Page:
Depends on my mood!  If I’m looking for something ethereal, beautiful and mysterious, Ages of the Golden Wood and The Hollin Gate are favorites.  If I want to get my adrenaline pumping, then it’s Drums in the Deep or Orc Hunt.  Maybe I want to hum along with a strong theme, so Theme for Rohan or Song of the Dwarves would be a good fit.  Tough to single out an overall favorite.

You did extensive research on the lore of Middle Earth to derive the timbres of each clan and race in Middle Earth, can you describe an example by comparing the sonic palettes of the Elves and the Dwarves?

For the Elves, I give emphasis in the orchestra to harp, violins and the reed family.  Singing voices are clear and pure, primarily using sopranos and tenors.  Emphasis in small ensemble would be given to gut strung harp,  lute, theorbo, solo cello or viola di gamba.  An overarching stylistic interpretation for Elvish music would be ethereal, magical, sad and sweet.  Individual variations of the overarching style would include worshipful and classical for high elves of Rivendell, dreamy and warm for elves of Lothlorien, folksy and mischievous for wood elves of Mirkwood.  The home key for Elves is A minor.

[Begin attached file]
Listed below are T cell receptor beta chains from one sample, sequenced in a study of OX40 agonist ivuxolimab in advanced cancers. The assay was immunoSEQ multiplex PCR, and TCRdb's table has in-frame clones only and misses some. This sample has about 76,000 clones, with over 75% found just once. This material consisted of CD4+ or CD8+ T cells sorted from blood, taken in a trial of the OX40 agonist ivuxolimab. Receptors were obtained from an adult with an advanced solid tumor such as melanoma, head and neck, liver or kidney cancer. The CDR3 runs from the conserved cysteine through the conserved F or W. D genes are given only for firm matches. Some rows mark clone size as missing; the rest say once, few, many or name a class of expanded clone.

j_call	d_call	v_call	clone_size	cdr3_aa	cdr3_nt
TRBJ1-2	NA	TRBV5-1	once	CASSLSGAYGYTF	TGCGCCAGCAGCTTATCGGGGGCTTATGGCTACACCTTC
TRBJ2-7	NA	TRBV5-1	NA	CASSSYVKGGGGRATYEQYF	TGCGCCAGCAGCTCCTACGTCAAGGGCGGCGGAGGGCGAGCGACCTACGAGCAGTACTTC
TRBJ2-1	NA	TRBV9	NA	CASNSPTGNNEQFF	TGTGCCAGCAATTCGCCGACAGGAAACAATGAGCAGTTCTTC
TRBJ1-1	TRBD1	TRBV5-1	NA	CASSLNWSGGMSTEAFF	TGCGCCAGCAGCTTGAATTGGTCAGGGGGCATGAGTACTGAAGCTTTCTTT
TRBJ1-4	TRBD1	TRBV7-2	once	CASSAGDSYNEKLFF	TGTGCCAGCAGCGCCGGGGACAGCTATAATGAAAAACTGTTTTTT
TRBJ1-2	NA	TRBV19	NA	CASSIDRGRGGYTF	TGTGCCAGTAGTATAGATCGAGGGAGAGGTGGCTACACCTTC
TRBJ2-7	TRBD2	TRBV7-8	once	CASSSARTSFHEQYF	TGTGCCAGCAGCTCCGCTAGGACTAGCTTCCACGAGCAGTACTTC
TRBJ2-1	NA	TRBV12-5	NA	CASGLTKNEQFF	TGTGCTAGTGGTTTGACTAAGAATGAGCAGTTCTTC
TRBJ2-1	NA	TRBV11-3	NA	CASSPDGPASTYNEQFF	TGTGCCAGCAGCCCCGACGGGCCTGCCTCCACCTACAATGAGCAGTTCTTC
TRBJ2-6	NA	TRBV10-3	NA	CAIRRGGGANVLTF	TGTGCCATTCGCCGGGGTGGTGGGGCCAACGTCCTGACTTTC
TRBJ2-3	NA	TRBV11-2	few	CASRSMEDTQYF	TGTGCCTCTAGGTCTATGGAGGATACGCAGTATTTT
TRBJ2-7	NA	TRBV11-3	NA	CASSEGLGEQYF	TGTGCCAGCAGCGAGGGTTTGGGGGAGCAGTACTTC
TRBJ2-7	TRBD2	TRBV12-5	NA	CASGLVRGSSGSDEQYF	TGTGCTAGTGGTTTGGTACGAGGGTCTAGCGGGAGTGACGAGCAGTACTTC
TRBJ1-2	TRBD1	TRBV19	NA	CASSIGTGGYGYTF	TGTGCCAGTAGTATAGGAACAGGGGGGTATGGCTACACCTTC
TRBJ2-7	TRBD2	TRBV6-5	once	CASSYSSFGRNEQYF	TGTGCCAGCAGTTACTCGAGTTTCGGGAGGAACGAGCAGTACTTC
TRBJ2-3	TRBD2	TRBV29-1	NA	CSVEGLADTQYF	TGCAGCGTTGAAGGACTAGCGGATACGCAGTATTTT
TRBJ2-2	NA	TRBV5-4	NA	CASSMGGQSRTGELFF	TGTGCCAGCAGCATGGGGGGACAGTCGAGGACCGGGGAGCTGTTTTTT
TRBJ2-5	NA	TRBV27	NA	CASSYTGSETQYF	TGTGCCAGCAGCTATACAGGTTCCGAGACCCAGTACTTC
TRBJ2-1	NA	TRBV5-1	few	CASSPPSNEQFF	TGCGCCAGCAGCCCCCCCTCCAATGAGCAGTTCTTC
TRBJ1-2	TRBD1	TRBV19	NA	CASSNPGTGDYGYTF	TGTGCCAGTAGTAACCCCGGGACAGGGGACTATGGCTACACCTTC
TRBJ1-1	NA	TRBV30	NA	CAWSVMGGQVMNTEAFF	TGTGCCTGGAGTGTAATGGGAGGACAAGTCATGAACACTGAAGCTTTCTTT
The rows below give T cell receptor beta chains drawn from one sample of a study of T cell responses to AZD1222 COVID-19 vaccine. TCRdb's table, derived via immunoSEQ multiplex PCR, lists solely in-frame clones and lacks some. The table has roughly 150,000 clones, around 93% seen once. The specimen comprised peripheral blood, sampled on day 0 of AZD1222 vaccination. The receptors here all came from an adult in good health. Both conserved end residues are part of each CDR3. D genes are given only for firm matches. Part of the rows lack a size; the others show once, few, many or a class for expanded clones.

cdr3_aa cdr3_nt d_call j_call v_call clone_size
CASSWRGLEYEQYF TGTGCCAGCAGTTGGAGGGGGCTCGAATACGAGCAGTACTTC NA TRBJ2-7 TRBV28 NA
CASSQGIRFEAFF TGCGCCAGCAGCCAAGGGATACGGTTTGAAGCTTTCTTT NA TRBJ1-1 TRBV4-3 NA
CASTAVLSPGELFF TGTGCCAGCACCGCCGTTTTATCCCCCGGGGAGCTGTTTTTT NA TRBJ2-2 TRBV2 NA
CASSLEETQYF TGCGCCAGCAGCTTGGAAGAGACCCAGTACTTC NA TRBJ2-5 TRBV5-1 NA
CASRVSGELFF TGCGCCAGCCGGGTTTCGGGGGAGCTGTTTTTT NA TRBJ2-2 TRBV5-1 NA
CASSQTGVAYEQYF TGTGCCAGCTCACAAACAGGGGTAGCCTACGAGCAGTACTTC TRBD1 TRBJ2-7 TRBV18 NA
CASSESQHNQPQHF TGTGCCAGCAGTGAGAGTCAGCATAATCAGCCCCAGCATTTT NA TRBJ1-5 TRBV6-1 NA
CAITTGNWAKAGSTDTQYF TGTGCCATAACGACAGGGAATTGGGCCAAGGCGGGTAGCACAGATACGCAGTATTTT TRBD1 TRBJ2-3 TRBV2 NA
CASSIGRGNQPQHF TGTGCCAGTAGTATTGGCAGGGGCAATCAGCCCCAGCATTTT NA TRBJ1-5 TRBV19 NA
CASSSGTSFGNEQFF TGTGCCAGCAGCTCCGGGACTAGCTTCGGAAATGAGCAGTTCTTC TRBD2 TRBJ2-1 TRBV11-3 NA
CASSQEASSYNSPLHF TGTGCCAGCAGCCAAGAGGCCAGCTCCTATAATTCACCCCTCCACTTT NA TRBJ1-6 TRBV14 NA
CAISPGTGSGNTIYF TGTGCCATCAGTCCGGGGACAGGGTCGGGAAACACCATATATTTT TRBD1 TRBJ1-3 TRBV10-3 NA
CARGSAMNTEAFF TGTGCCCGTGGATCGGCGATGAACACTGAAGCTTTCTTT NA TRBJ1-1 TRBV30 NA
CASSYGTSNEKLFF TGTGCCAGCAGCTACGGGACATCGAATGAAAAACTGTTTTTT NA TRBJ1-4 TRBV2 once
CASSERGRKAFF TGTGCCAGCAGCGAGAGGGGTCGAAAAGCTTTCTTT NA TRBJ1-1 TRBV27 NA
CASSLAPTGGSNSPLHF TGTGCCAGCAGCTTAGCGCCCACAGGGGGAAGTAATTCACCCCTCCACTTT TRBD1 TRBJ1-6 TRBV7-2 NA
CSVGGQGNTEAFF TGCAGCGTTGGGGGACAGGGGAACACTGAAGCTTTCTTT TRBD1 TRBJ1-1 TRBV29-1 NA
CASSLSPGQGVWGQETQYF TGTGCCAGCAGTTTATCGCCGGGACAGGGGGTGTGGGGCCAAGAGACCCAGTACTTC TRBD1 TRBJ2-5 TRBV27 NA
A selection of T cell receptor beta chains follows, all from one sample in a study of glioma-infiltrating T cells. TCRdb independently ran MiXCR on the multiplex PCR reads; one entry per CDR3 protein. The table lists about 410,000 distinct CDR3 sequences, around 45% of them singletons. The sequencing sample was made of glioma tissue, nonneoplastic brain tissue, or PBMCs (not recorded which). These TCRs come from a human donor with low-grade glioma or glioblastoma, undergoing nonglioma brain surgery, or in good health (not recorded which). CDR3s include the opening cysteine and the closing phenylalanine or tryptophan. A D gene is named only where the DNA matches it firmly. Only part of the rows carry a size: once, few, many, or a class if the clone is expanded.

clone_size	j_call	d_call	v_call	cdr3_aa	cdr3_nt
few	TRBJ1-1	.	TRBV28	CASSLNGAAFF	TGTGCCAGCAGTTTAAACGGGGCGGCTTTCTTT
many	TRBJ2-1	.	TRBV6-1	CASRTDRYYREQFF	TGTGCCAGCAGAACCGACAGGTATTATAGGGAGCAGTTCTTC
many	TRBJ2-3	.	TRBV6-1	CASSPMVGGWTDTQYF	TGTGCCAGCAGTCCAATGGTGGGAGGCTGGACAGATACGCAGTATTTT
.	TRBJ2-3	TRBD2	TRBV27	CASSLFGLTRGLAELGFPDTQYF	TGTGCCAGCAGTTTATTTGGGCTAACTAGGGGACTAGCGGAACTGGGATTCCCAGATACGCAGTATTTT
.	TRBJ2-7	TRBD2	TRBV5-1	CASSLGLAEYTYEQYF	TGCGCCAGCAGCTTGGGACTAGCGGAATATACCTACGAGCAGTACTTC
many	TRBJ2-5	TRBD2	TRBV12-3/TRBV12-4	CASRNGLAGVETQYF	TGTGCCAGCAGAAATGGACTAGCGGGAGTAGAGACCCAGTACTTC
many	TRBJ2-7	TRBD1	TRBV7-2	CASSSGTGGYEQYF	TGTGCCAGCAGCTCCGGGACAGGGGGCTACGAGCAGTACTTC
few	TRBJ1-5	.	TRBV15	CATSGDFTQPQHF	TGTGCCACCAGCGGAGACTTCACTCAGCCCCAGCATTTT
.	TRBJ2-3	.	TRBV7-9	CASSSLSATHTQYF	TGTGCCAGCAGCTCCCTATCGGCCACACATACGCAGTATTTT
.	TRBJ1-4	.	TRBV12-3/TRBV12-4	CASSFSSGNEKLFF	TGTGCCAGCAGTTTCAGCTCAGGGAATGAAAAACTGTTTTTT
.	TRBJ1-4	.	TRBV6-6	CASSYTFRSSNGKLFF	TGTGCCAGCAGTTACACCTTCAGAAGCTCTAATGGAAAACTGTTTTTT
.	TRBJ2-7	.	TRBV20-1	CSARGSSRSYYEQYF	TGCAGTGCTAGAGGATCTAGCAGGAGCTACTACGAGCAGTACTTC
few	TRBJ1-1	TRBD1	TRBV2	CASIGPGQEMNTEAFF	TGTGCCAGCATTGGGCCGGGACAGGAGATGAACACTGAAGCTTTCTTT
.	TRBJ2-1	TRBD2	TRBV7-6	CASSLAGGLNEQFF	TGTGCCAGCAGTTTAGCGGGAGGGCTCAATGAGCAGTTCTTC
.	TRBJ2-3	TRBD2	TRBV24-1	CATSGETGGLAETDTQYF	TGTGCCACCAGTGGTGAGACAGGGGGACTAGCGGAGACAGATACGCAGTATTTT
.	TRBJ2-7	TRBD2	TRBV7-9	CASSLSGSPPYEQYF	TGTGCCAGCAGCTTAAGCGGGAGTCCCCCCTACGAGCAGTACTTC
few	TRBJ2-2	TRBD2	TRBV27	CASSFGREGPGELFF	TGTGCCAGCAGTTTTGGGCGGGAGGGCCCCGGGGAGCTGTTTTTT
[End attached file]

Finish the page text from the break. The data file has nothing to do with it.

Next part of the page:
For Dwarves, emphasis in the orchestra goes to trombone/bass trombone, clarinet/bass clarinet, double bass, timpani.  Emphasis in small ensemble is given to metal strung harp, clarinet and bodhran played heavily in the center.  Singing voices are deep-throated and rugged, primarily using basses and baritones.  Stylistic guidelines for Dwarven music would include adventurous, stout, mythical and stately.  Their home key is D minor.

Workflow

Can you describe a typically workday? e.g. how much audio are you creating, how much business development and promotion, reviewing music in the game, meeting with developers etc.?

I like to start my day composing.  First thing in the morning, writing music tends to be the most productive for me.  After lunch, I can schedule meetings, catch up on social media and business correspondence, and strategize.

What does your rig/room look like?  Are there go-to tools that you like working with?